The clip revealed by DailyMail.com ends before anyone has had a chance to ask questions but as she wraps her remarks Krug receives an enthusiastic round of applause.
She was listed as a speaker at an April 2019 event hosted by the college’s Black Studies Department to discuss ‘social solidarity and activism now taking shape across the African diaspora’.
Guzman-Feliz, who was of Dominican descent, tried to take refuge inside a bodega when knife-wielding thugs mistook him for a rival gang member and chased him on June 20, 2018.
Security camera footage later went viral revealing the sickening moment the teenager, who dreamt of becoming an NYPD detective, was dragged out of the store and fatally attacked.
A year later, five men were found guilty of his murder and handed life sentences after the slain boy’s mom Leandra Feliz told a judge: ‘There were two deaths: Junior and I, who was left dead inside.’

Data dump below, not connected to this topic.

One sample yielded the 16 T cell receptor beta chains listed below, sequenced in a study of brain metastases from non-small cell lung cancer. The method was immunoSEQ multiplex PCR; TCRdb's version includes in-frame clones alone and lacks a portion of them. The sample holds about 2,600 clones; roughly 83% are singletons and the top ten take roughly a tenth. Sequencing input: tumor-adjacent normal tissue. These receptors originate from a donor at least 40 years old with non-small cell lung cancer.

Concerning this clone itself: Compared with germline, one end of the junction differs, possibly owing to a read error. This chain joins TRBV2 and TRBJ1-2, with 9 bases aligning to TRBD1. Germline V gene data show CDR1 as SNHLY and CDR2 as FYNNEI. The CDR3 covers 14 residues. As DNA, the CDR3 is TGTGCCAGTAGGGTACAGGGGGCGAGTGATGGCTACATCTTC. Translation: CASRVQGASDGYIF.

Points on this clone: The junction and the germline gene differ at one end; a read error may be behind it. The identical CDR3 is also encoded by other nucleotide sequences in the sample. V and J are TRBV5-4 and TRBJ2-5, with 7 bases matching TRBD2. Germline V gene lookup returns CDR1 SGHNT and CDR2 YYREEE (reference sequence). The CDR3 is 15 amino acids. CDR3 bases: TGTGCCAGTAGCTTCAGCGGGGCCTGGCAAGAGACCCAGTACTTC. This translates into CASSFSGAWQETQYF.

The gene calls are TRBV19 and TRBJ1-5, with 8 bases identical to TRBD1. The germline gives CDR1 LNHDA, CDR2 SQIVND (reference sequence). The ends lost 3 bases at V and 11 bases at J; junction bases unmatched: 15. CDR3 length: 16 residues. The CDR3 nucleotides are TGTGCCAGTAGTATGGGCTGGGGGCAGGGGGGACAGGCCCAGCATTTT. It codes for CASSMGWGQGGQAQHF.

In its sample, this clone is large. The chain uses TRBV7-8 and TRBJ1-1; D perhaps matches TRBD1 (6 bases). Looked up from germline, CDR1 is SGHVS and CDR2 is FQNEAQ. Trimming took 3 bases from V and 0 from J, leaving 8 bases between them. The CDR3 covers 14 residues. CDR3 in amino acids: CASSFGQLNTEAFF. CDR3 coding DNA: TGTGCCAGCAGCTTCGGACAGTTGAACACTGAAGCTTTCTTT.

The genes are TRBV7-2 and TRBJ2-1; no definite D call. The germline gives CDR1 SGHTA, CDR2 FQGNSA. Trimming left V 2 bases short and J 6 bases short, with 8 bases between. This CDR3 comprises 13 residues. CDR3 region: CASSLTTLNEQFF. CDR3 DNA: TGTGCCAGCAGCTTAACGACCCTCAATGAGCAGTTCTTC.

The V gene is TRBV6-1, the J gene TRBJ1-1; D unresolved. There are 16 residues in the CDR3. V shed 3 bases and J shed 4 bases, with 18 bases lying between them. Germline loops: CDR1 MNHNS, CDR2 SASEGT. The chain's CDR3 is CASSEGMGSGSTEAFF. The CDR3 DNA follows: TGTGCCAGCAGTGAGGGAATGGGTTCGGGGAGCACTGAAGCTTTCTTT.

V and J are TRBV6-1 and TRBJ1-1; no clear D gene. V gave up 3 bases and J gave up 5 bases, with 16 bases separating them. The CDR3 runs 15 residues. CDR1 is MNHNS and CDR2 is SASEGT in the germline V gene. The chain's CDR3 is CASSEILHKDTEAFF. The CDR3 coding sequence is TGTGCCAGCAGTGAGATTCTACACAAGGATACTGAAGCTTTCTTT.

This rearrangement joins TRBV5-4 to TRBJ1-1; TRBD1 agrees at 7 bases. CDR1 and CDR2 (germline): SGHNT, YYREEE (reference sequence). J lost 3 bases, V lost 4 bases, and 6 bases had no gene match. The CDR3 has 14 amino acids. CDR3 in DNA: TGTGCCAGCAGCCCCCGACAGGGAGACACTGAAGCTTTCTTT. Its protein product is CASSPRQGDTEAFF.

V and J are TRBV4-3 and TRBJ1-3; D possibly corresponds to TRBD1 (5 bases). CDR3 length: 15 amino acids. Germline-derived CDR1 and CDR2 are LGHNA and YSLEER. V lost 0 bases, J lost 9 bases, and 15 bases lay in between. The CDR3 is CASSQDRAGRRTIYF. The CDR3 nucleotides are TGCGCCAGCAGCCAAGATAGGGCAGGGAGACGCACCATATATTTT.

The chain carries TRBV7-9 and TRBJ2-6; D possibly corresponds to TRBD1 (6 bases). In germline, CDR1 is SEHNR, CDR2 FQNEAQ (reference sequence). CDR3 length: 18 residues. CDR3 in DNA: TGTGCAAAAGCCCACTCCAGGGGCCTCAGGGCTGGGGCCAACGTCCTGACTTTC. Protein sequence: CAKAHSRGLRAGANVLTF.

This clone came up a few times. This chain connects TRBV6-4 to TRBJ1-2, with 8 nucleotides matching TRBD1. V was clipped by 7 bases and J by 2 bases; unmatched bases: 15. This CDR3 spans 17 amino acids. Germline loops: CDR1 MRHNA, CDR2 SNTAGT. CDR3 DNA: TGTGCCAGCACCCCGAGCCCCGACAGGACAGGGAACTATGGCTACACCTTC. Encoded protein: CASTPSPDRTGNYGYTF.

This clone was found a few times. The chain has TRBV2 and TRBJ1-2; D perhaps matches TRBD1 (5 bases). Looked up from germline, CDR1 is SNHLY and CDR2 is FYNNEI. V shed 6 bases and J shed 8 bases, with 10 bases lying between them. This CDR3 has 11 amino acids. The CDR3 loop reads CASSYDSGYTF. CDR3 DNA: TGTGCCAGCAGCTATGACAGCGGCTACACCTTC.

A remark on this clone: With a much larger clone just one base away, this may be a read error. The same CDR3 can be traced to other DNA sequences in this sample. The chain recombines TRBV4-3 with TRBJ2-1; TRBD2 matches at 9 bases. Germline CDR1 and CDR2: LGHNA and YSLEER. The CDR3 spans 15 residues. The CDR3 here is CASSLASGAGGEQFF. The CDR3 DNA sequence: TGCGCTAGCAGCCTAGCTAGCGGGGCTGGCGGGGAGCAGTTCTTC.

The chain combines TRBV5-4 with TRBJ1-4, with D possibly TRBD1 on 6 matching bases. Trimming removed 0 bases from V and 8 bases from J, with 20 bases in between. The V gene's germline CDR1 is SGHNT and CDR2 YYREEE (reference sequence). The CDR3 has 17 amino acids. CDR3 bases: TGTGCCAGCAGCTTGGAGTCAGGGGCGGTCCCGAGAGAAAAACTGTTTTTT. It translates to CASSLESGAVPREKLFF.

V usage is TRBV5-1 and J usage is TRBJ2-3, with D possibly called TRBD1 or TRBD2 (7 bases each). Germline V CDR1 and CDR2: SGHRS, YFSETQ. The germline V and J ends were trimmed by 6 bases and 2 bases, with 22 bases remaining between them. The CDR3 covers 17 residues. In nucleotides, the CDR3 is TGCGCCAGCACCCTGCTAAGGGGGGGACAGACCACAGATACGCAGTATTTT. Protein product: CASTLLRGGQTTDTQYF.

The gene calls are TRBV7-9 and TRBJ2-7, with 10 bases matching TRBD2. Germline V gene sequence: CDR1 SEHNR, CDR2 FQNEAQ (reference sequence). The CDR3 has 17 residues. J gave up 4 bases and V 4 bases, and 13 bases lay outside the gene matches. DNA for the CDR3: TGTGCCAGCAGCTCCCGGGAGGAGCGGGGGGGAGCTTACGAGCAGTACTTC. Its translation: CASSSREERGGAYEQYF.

DailyMail.com revealed last week how Krug – a self-styled ‘unrepentant and unreformed child of the hood’ – grew up in a middle class, white family and attended private school before breaking off contact with her relations after entering academia.
A family source revealed that the identity politics stalwart even skipped her mother Sherry’s funeral in 2013, perhaps because relatives would rumble her attempts to pass herself off as a black woman and radical opponent of the white patriarchy.
Despite assuming various black and Hispanic identities over the years, Krug revealed in a Medium blog post last Thursday that she had been deceiving her friends and colleagues for decades.